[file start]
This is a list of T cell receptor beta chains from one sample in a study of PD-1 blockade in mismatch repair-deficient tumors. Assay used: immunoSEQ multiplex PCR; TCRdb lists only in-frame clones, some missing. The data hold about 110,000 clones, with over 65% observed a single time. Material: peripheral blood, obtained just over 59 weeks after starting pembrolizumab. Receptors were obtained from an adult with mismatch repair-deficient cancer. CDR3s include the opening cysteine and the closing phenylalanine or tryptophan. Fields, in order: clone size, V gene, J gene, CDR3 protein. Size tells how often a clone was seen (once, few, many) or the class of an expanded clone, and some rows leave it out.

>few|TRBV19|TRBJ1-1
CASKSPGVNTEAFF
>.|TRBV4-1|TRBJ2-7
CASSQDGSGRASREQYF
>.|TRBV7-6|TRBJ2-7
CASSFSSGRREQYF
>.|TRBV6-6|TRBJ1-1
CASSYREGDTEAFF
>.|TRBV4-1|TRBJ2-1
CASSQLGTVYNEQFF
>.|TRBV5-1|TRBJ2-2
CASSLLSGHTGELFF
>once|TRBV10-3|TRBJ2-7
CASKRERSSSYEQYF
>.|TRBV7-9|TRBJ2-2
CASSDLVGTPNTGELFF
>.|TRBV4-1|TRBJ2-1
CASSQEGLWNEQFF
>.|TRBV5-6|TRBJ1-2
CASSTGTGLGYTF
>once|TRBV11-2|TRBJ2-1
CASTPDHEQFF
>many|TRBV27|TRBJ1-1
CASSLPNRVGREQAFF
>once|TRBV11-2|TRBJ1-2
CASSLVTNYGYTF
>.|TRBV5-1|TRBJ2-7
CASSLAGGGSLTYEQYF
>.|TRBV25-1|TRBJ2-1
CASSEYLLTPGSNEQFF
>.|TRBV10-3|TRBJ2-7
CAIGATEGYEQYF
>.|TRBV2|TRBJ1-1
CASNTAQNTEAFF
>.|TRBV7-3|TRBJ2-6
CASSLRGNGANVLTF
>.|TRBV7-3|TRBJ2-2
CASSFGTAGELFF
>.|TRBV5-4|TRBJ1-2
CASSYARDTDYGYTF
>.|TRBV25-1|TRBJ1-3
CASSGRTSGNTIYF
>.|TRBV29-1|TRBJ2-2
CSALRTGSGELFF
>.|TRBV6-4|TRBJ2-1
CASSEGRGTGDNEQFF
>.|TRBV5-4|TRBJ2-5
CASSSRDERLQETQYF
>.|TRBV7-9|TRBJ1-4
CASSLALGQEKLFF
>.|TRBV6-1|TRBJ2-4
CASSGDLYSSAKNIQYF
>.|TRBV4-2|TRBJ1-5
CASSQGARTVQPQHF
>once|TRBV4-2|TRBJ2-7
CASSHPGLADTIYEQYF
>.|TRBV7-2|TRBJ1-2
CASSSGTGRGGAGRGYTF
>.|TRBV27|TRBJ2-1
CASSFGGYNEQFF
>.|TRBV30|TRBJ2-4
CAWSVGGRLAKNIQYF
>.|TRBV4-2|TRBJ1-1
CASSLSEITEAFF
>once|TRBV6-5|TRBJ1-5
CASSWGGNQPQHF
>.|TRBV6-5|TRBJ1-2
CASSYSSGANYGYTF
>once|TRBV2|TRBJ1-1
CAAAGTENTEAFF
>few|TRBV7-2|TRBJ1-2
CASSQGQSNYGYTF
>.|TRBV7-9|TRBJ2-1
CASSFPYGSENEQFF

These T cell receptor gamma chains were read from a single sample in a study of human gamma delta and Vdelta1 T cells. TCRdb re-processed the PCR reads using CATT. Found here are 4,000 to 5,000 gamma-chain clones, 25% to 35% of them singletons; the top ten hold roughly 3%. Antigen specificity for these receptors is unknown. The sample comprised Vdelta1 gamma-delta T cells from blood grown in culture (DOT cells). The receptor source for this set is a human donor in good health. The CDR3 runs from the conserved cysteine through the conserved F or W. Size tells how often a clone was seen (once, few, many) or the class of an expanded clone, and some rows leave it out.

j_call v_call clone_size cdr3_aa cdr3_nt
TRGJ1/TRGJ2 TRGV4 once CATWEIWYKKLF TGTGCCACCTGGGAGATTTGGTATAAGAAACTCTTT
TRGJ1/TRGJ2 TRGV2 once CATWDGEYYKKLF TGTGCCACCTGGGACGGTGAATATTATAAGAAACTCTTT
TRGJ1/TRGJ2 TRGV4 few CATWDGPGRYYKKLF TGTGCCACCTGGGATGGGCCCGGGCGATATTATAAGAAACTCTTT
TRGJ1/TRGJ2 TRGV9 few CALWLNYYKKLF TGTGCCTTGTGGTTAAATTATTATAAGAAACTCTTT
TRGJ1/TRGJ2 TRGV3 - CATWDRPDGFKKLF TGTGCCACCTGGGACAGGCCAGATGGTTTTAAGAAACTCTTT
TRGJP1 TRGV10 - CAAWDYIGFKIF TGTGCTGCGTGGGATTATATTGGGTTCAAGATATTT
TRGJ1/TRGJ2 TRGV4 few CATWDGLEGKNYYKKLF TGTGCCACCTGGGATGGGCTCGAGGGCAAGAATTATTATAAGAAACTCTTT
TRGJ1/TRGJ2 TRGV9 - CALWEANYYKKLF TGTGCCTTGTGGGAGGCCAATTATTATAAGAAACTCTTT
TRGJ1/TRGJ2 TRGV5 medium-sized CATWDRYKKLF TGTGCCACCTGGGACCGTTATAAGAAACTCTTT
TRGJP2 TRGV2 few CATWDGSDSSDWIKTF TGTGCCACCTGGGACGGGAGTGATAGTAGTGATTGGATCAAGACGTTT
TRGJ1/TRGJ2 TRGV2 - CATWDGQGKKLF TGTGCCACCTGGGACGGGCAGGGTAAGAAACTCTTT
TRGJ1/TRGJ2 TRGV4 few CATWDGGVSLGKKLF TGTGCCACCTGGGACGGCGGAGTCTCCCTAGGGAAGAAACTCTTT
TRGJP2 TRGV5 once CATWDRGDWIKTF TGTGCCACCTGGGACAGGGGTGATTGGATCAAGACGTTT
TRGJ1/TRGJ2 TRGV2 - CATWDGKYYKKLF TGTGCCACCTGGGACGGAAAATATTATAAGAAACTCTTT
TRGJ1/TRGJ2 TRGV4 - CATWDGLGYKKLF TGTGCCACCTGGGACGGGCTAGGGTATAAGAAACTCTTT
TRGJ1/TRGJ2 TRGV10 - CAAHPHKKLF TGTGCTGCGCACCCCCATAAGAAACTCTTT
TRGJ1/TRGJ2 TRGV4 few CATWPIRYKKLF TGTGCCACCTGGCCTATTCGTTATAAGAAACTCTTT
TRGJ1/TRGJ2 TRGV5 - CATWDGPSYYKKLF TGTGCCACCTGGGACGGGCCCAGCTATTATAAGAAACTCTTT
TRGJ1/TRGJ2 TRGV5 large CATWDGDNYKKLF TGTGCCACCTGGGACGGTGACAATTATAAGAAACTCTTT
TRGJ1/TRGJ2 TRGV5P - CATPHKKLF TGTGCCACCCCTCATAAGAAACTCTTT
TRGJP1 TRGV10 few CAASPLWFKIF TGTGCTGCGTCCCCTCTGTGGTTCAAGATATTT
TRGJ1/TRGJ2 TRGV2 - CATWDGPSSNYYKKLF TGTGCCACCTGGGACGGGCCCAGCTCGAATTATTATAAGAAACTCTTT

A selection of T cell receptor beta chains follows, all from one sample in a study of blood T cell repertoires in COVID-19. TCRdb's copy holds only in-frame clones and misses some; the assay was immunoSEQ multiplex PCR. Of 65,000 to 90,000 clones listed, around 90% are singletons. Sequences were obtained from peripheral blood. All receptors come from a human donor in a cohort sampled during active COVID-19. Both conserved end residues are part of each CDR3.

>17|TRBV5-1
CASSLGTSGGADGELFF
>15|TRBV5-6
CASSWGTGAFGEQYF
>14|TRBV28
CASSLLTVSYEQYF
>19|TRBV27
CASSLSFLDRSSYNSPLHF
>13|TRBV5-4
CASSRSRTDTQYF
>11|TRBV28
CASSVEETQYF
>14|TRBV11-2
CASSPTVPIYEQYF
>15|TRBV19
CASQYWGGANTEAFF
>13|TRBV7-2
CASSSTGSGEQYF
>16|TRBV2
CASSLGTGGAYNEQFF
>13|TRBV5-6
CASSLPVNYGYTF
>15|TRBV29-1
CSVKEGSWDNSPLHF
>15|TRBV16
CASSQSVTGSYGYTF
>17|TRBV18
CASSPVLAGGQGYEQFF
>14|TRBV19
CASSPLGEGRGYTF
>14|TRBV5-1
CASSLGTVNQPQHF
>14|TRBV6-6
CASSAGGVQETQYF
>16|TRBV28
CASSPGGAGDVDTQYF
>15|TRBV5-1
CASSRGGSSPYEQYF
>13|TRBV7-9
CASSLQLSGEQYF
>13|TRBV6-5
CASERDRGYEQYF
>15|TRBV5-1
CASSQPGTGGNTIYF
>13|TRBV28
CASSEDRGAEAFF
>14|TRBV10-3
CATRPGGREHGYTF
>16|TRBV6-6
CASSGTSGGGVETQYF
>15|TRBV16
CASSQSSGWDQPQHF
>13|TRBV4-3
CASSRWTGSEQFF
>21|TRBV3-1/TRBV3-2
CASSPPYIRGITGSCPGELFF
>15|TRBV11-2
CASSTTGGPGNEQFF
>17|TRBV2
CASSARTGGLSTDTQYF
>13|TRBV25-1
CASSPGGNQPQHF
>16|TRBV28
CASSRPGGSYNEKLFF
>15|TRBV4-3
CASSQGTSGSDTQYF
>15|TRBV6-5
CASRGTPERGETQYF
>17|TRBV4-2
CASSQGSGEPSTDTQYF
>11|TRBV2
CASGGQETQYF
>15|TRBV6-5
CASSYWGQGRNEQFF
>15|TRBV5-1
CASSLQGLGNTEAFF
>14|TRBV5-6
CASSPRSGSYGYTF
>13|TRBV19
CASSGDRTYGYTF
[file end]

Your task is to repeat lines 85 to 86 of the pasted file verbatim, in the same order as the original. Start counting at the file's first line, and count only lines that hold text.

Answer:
TRGJ1/TRGJ2 TRGV9 - CALWEANYYKKLF TGTGCCTTGTGGGAGGCCAATTATTATAAGAAACTCTTT
TRGJ1/TRGJ2 TRGV5 medium-sized CATWDRYKKLF TGTGCCACCTGGGACCGTTATAAGAAACTCTTT